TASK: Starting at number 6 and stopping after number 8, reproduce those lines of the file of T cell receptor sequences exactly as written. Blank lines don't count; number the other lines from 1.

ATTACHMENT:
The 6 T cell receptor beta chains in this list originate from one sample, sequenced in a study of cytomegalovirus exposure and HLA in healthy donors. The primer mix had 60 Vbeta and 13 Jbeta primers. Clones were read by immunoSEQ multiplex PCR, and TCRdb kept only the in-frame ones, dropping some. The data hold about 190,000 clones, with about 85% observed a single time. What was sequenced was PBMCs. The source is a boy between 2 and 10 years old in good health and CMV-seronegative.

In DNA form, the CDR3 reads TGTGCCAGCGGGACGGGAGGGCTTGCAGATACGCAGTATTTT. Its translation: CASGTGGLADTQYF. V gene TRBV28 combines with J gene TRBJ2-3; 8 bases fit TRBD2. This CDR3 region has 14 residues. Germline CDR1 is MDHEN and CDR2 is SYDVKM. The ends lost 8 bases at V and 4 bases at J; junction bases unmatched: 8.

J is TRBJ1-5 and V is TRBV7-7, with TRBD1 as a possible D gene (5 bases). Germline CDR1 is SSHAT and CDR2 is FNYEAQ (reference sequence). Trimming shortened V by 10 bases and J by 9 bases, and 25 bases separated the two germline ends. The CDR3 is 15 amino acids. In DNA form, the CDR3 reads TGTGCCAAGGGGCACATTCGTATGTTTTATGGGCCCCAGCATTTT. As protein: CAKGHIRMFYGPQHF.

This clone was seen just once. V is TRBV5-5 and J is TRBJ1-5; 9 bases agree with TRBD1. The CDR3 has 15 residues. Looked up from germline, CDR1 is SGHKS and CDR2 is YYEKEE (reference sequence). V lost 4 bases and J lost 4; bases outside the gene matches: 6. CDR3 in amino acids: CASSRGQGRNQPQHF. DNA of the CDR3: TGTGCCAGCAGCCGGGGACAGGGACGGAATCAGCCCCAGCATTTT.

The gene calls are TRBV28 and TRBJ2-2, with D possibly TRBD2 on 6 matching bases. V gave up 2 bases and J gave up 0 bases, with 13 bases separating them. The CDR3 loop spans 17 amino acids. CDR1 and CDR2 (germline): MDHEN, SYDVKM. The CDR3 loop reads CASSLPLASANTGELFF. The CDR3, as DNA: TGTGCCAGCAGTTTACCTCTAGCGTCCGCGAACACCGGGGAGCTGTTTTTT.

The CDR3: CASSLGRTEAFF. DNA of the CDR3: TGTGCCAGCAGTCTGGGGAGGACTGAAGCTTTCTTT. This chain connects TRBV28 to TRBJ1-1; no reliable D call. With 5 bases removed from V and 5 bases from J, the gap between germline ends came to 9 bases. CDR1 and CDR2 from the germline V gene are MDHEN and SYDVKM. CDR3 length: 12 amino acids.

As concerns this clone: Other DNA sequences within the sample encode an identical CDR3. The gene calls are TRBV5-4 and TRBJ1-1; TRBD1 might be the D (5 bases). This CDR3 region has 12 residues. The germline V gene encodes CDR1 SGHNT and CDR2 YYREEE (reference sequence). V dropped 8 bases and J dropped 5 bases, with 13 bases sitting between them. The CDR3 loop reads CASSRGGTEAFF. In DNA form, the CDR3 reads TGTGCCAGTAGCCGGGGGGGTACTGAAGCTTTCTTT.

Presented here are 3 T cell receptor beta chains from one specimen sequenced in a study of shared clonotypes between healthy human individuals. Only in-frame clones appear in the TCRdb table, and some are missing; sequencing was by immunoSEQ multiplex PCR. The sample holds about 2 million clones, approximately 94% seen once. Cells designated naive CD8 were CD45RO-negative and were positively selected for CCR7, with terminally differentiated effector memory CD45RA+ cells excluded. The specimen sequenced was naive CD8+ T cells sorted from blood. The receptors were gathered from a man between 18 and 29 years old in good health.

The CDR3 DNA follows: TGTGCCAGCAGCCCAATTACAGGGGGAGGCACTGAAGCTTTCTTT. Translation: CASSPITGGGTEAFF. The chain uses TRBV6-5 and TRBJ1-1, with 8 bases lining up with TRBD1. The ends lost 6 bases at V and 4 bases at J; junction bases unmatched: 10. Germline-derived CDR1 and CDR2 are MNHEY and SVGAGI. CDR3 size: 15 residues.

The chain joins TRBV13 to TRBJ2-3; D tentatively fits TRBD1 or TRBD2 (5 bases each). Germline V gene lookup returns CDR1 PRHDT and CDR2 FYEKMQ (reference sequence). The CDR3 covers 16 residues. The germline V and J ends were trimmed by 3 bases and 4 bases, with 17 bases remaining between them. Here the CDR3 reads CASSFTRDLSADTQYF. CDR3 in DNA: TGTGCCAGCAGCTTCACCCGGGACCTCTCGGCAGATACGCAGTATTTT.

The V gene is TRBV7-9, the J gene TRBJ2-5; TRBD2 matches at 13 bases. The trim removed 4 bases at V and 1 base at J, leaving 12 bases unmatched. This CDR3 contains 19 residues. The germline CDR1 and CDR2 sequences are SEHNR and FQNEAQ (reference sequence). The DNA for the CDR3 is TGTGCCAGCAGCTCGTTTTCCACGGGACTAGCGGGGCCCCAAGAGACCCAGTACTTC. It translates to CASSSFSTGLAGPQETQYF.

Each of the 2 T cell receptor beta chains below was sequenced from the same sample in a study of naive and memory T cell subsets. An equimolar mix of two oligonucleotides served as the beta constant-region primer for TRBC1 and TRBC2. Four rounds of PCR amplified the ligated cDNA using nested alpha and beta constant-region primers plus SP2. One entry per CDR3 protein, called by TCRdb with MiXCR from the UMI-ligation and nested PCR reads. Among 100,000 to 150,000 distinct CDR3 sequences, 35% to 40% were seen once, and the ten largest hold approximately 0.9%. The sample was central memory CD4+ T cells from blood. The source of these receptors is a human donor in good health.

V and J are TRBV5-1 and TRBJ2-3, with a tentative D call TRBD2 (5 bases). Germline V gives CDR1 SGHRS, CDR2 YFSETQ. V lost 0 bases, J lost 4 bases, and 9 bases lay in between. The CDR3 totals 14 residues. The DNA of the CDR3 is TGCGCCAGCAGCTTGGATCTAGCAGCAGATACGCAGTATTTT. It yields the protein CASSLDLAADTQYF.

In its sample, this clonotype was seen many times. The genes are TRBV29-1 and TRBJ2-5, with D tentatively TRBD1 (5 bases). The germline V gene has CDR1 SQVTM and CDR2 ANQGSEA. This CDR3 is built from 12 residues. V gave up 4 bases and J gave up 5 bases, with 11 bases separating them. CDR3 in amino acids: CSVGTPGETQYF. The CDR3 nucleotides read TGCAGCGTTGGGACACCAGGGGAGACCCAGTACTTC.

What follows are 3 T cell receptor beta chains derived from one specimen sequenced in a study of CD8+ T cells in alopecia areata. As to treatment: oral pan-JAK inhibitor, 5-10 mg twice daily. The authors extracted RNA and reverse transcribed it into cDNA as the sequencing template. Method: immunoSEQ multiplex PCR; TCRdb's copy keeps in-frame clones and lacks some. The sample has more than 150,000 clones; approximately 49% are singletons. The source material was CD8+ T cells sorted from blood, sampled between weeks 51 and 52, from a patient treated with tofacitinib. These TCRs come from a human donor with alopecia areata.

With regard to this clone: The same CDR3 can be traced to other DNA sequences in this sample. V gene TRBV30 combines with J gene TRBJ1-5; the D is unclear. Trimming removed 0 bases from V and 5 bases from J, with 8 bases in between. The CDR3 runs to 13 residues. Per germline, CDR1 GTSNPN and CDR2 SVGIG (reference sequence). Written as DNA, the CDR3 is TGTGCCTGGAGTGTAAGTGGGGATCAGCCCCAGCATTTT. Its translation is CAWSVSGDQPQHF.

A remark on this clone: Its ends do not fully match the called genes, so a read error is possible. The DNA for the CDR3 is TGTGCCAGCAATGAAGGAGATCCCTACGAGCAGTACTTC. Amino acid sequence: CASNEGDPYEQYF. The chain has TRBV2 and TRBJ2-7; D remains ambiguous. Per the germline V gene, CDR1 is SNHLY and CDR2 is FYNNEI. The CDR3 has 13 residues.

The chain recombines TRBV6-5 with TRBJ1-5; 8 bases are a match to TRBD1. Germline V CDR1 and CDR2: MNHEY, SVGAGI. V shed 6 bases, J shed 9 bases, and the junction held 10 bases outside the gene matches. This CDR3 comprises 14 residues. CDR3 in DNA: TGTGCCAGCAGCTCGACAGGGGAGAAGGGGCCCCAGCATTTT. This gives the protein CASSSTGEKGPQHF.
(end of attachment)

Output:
The CDR3: CASSLGRTEAFF. DNA of the CDR3: TGTGCCAGCAGTCTGGGGAGGACTGAAGCTTTCTTT. This chain connects TRBV28 to TRBJ1-1; no reliable D call. With 5 bases removed from V and 5 bases from J, the gap between germline ends came to 9 bases. CDR1 and CDR2 from the germline V gene are MDHEN and SYDVKM. CDR3 length: 12 amino acids.

As concerns this clone: Other DNA sequences within the sample encode an identical CDR3. The gene calls are TRBV5-4 and TRBJ1-1; TRBD1 might be the D (5 bases). This CDR3 region has 12 residues. The germline V gene encodes CDR1 SGHNT and CDR2 YYREEE (reference sequence). V dropped 8 bases and J dropped 5 bases, with 13 bases sitting between them. The CDR3 loop reads CASSRGGTEAFF. In DNA form, the CDR3 reads TGTGCCAGTAGCCGGGGGGGTACTGAAGCTTTCTTT.

Presented here are 3 T cell receptor beta chains from one specimen sequenced in a study of shared clonotypes between healthy human individuals. Only in-frame clones appear in the TCRdb table, and some are missing; sequencing was by immunoSEQ multiplex PCR. The sample holds about 2 million clones, approximately 94% seen once. Cells designated naive CD8 were CD45RO-negative and were positively selected for CCR7, with terminally differentiated effector memory CD45RA+ cells excluded. The specimen sequenced was naive CD8+ T cells sorted from blood. The receptors were gathered from a man between 18 and 29 years old in good health.